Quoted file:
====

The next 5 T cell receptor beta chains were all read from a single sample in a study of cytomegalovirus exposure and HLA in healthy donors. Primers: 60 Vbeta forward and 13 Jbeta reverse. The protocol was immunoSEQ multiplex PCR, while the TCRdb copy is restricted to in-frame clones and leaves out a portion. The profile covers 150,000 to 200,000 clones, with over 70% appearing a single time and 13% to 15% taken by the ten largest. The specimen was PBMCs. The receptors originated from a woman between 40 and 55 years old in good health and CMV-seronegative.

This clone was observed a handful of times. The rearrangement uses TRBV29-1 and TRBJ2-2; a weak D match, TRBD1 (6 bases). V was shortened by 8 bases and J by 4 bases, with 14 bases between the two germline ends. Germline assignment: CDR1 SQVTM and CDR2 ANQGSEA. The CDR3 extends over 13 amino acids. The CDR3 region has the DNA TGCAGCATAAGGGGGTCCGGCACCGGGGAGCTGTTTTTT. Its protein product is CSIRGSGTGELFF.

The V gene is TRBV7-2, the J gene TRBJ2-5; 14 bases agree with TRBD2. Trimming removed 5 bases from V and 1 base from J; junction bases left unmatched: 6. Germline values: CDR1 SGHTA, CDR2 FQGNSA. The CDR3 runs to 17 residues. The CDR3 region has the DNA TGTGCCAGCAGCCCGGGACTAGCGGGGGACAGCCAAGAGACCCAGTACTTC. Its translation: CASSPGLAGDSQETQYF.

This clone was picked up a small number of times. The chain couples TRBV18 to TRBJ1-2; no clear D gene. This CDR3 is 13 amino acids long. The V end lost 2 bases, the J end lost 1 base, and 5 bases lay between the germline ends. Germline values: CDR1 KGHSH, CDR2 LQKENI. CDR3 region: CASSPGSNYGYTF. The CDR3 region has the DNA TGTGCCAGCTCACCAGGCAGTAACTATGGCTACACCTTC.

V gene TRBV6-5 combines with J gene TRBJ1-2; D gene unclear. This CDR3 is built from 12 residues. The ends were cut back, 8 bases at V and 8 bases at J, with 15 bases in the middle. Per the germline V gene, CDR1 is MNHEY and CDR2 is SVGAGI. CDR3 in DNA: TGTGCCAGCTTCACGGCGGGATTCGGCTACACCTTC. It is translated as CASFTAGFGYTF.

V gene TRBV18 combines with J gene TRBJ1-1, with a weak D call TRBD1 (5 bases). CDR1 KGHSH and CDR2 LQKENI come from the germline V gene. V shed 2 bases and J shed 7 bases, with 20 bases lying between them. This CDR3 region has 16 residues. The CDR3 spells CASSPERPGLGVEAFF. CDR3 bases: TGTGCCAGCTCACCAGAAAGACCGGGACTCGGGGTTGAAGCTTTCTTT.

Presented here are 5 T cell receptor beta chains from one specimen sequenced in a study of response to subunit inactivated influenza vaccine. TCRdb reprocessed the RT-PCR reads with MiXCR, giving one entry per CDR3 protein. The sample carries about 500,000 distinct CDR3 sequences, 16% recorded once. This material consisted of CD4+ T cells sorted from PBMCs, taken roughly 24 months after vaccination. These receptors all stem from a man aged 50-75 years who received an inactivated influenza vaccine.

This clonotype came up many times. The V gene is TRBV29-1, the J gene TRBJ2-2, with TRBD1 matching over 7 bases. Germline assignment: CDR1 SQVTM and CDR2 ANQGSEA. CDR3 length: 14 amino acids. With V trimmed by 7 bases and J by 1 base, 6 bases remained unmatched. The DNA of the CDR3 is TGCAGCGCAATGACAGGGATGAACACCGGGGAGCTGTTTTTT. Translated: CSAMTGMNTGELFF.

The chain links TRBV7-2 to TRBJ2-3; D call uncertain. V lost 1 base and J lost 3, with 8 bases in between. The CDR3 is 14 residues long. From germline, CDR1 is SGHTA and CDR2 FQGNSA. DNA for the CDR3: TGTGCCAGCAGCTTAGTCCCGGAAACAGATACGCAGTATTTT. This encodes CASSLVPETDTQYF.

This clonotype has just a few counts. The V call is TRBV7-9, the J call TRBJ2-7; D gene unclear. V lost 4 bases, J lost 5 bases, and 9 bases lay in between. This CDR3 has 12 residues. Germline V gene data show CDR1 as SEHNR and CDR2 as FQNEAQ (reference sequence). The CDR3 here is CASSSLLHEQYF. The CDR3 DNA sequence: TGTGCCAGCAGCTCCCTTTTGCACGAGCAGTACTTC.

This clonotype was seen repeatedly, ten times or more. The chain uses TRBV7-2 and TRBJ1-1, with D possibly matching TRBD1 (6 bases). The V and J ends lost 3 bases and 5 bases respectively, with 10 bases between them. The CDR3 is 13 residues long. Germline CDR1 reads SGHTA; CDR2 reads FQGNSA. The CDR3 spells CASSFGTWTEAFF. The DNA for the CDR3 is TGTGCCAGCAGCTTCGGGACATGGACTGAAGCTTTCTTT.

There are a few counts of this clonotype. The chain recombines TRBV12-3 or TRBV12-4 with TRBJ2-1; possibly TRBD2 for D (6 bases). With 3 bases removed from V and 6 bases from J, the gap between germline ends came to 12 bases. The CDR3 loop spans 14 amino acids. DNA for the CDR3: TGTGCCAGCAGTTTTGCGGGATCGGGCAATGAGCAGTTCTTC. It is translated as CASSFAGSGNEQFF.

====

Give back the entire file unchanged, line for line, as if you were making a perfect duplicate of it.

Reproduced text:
The next 5 T cell receptor beta chains were all read from a single sample in a study of cytomegalovirus exposure and HLA in healthy donors. Primers: 60 Vbeta forward and 13 Jbeta reverse. The protocol was immunoSEQ multiplex PCR, while the TCRdb copy is restricted to in-frame clones and leaves out a portion. The profile covers 150,000 to 200,000 clones, with over 70% appearing a single time and 13% to 15% taken by the ten largest. The specimen was PBMCs. The receptors originated from a woman between 40 and 55 years old in good health and CMV-seronegative.

This clone was observed a handful of times. The rearrangement uses TRBV29-1 and TRBJ2-2; a weak D match, TRBD1 (6 bases). V was shortened by 8 bases and J by 4 bases, with 14 bases between the two germline ends. Germline assignment: CDR1 SQVTM and CDR2 ANQGSEA. The CDR3 extends over 13 amino acids. The CDR3 region has the DNA TGCAGCATAAGGGGGTCCGGCACCGGGGAGCTGTTTTTT. Its protein product is CSIRGSGTGELFF.

The V gene is TRBV7-2, the J gene TRBJ2-5; 14 bases agree with TRBD2. Trimming removed 5 bases from V and 1 base from J; junction bases left unmatched: 6. Germline values: CDR1 SGHTA, CDR2 FQGNSA. The CDR3 runs to 17 residues. The CDR3 region has the DNA TGTGCCAGCAGCCCGGGACTAGCGGGGGACAGCCAAGAGACCCAGTACTTC. Its translation: CASSPGLAGDSQETQYF.

This clone was picked up a small number of times. The chain couples TRBV18 to TRBJ1-2; no clear D gene. This CDR3 is 13 amino acids long. The V end lost 2 bases, the J end lost 1 base, and 5 bases lay between the germline ends. Germline values: CDR1 KGHSH, CDR2 LQKENI. CDR3 region: CASSPGSNYGYTF. The CDR3 region has the DNA TGTGCCAGCTCACCAGGCAGTAACTATGGCTACACCTTC.

V gene TRBV6-5 combines with J gene TRBJ1-2; D gene unclear. This CDR3 is built from 12 residues. The ends were cut back, 8 bases at V and 8 bases at J, with 15 bases in the middle. Per the germline V gene, CDR1 is MNHEY and CDR2 is SVGAGI. CDR3 in DNA: TGTGCCAGCTTCACGGCGGGATTCGGCTACACCTTC. It is translated as CASFTAGFGYTF.

V gene TRBV18 combines with J gene TRBJ1-1, with a weak D call TRBD1 (5 bases). CDR1 KGHSH and CDR2 LQKENI come from the germline V gene. V shed 2 bases and J shed 7 bases, with 20 bases lying between them. This CDR3 region has 16 residues. The CDR3 spells CASSPERPGLGVEAFF. CDR3 bases: TGTGCCAGCTCACCAGAAAGACCGGGACTCGGGGTTGAAGCTTTCTTT.

Presented here are 5 T cell receptor beta chains from one specimen sequenced in a study of response to subunit inactivated influenza vaccine. TCRdb reprocessed the RT-PCR reads with MiXCR, giving one entry per CDR3 protein. The sample carries about 500,000 distinct CDR3 sequences, 16% recorded once. This material consisted of CD4+ T cells sorted from PBMCs, taken roughly 24 months after vaccination. These receptors all stem from a man aged 50-75 years who received an inactivated influenza vaccine.

This clonotype came up many times. The V gene is TRBV29-1, the J gene TRBJ2-2, with TRBD1 matching over 7 bases. Germline assignment: CDR1 SQVTM and CDR2 ANQGSEA. CDR3 length: 14 amino acids. With V trimmed by 7 bases and J by 1 base, 6 bases remained unmatched. The DNA of the CDR3 is TGCAGCGCAATGACAGGGATGAACACCGGGGAGCTGTTTTTT. Translated: CSAMTGMNTGELFF.

The chain links TRBV7-2 to TRBJ2-3; D call uncertain. V lost 1 base and J lost 3, with 8 bases in between. The CDR3 is 14 residues long. From germline, CDR1 is SGHTA and CDR2 FQGNSA. DNA for the CDR3: TGTGCCAGCAGCTTAGTCCCGGAAACAGATACGCAGTATTTT. This encodes CASSLVPETDTQYF.

This clonotype has just a few counts. The V call is TRBV7-9, the J call TRBJ2-7; D gene unclear. V lost 4 bases, J lost 5 bases, and 9 bases lay in between. This CDR3 has 12 residues. Germline V gene data show CDR1 as SEHNR and CDR2 as FQNEAQ (reference sequence). The CDR3 here is CASSSLLHEQYF. The CDR3 DNA sequence: TGTGCCAGCAGCTCCCTTTTGCACGAGCAGTACTTC.

This clonotype was seen repeatedly, ten times or more. The chain uses TRBV7-2 and TRBJ1-1, with D possibly matching TRBD1 (6 bases). The V and J ends lost 3 bases and 5 bases respectively, with 10 bases between them. The CDR3 is 13 residues long. Germline CDR1 reads SGHTA; CDR2 reads FQGNSA. The CDR3 spells CASSFGTWTEAFF. The DNA for the CDR3 is TGTGCCAGCAGCTTCGGGACATGGACTGAAGCTTTCTTT.

There are a few counts of this clonotype. The chain recombines TRBV12-3 or TRBV12-4 with TRBJ2-1; possibly TRBD2 for D (6 bases). With 3 bases removed from V and 6 bases from J, the gap between germline ends came to 12 bases. The CDR3 loop spans 14 amino acids. DNA for the CDR3: TGTGCCAGCAGTTTTGCGGGATCGGGCAATGAGCAGTTCTTC. It is translated as CASSFAGSGNEQFF.